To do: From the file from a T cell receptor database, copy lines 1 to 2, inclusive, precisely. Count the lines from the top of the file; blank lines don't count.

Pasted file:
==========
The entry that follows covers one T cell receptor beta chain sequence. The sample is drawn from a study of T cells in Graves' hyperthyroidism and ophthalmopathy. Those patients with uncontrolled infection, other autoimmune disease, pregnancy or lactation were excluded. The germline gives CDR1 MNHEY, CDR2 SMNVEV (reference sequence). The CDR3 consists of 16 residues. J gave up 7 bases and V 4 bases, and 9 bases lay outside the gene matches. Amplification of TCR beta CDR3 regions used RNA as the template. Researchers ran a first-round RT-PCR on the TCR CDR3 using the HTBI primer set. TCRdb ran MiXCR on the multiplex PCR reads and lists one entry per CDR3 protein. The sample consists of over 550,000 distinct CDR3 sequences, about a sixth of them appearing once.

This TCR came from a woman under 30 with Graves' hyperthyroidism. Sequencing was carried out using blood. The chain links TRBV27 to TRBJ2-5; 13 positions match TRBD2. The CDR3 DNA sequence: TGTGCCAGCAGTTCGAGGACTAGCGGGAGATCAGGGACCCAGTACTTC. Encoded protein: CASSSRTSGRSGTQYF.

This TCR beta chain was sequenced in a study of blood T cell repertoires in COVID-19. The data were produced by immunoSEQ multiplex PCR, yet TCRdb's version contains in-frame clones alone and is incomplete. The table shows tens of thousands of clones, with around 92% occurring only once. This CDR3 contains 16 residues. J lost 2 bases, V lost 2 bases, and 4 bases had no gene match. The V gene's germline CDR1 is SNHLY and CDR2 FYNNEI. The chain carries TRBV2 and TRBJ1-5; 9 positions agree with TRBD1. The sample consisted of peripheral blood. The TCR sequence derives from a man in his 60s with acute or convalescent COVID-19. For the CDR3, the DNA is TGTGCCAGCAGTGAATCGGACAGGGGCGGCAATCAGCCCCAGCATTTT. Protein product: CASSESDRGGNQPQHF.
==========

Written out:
The entry that follows covers one T cell receptor beta chain sequence. The sample is drawn from a study of T cells in Graves' hyperthyroidism and ophthalmopathy. Those patients with uncontrolled infection, other autoimmune disease, pregnancy or lactation were excluded. The germline gives CDR1 MNHEY, CDR2 SMNVEV (reference sequence). The CDR3 consists of 16 residues. J gave up 7 bases and V 4 bases, and 9 bases lay outside the gene matches. Amplification of TCR beta CDR3 regions used RNA as the template. Researchers ran a first-round RT-PCR on the TCR CDR3 using the HTBI primer set. TCRdb ran MiXCR on the multiplex PCR reads and lists one entry per CDR3 protein. The sample consists of over 550,000 distinct CDR3 sequences, about a sixth of them appearing once.

This TCR came from a woman under 30 with Graves' hyperthyroidism. Sequencing was carried out using blood. The chain links TRBV27 to TRBJ2-5; 13 positions match TRBD2. The CDR3 DNA sequence: TGTGCCAGCAGTTCGAGGACTAGCGGGAGATCAGGGACCCAGTACTTC. Encoded protein: CASSSRTSGRSGTQYF.